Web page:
Dialog with Time. The Interactive Exhibition
The exhibition was originally held in Frankfurt’s museum for communication (Museum für Kommunikation Frankfurt) before moving to Museum for Communication Berlin. It was opened here on March 31, 2015, by German Federal President Joachim Gauck, who held a keynote speech on new notions of age in a society in which people live longer. At the exhibition’s new home, visitors can explore how older people experience the world around them until August 23, 2015.
Why an exhibition on the topic of old age and aging?
We live in a society with a high life expectancy. This shows what great progress we have made and is something we should be pleased about. Nevertheless, an increased number of senior citizens is often regarded as problematic, with old age and aging associated with a reduction in quality of life. A preponderance of negative viewpoints stops us from responding creatively and constructively to the issues of old age and aging, influencing not only our expectations of how we will age and live in old age ourselves but also the way different generations interact with each other. The exhibition therefore plays a key role in enabling both young and old to approach old age and aging in an interactive and experience-driven manner, as well as in prompting a discussion on how we view age in our society.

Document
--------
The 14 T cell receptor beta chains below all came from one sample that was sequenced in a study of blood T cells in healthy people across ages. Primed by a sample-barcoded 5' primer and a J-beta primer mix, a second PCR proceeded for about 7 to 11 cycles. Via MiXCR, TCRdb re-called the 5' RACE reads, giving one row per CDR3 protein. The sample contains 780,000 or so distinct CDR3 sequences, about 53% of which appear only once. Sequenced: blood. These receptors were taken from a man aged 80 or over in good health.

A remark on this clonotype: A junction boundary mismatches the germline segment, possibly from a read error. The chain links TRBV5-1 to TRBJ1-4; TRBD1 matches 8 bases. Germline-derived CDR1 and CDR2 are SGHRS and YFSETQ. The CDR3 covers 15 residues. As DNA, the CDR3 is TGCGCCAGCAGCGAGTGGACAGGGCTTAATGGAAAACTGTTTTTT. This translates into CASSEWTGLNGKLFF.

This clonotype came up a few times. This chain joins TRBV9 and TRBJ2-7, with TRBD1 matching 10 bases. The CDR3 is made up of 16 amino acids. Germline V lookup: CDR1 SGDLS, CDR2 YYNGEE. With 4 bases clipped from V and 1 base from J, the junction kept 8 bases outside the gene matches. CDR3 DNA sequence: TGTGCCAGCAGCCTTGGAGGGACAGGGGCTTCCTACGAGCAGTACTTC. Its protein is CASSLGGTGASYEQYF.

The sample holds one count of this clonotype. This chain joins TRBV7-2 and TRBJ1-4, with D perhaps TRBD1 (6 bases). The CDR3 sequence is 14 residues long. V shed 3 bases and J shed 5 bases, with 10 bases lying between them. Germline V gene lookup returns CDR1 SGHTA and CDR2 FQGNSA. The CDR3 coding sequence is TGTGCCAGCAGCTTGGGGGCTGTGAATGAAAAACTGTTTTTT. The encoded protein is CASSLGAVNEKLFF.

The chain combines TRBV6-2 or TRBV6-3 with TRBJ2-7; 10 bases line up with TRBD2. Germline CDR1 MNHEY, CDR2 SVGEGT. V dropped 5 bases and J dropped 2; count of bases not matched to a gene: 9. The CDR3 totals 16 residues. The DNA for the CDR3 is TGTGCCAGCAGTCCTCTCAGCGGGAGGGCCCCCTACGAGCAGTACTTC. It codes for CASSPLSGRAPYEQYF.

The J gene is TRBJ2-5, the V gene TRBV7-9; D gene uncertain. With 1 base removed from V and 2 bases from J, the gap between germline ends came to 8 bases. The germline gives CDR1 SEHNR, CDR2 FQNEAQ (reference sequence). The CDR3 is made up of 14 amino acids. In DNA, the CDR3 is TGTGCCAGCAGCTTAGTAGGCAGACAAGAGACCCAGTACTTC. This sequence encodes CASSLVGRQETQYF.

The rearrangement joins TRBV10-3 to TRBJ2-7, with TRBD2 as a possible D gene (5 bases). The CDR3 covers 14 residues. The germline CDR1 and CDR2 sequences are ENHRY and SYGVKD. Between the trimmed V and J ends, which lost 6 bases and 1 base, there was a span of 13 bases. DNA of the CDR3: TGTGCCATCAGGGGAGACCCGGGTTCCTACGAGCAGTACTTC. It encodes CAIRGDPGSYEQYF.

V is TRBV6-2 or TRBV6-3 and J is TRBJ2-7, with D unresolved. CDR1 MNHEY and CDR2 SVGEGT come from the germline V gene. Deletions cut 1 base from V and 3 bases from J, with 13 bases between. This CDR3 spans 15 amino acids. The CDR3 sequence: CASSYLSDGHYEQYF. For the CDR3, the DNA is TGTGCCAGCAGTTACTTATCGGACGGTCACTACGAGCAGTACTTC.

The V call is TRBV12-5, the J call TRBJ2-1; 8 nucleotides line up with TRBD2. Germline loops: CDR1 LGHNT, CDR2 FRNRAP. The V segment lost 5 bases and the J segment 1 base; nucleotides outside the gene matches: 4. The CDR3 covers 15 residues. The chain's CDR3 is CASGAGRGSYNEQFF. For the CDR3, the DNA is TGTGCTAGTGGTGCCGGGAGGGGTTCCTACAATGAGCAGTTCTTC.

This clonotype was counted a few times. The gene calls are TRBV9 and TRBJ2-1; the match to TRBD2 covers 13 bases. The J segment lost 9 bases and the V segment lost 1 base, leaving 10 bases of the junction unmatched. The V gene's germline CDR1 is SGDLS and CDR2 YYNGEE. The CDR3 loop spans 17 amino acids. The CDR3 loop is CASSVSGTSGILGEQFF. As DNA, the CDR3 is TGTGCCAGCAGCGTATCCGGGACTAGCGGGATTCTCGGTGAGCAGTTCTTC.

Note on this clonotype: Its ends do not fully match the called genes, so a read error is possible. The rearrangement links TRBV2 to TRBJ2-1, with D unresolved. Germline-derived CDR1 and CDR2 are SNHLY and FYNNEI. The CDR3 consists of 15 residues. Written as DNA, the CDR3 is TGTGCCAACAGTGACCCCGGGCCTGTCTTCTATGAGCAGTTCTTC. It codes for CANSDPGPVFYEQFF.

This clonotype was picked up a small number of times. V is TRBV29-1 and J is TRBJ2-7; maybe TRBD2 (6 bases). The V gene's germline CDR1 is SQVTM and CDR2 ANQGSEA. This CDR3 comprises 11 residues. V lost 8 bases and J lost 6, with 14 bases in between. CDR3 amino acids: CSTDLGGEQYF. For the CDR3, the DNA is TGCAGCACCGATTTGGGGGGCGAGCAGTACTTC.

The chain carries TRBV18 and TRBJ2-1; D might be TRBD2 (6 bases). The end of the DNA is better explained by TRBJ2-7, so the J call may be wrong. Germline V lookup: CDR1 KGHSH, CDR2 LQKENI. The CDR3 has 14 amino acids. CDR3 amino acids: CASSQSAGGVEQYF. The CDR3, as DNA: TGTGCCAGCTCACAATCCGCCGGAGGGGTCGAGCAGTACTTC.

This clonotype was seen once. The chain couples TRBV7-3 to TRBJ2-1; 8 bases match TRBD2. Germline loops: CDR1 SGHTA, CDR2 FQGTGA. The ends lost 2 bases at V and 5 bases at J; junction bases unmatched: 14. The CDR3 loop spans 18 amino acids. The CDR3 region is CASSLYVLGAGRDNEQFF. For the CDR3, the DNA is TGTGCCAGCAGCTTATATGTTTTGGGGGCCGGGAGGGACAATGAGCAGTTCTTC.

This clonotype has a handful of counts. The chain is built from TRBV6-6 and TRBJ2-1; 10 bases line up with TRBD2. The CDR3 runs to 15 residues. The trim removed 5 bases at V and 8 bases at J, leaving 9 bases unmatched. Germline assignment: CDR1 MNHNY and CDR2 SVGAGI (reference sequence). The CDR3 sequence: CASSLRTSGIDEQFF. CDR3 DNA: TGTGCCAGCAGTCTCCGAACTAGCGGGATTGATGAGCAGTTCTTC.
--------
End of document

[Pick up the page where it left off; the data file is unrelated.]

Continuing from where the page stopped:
- "Let’s consciously rethink old age – in terms of notions of aging that highlight the potential harbored in this phase of life. Then we can turn an aging society into a strong, self-determined one that celebrates the fact people live longer," said Federal President Gauck in his speech to mark the opening of the exhibition.
Five themed areas provide a wealth of inspiration for discussing ideas and experiences in a group with the senior-citizen guides. Visitors do not just tackle their own aging process; they also explore the way other people age and demographic change in general. Alongside a dialog between the generations, the exhibition gives visitors the chance to try things themselves: for example, groups can see what it’s like to climb stairs as an older person or how much of a challenge it is to open a front door while your hand shakes. In a playful take on "retirement," visitors can also learn how getting older may represent a clean break – with positive stories of aging showing that your golden years can be a time of enrichment as well as a time of restriction. The result is a nuanced image of aging and old age that dispels prejudice.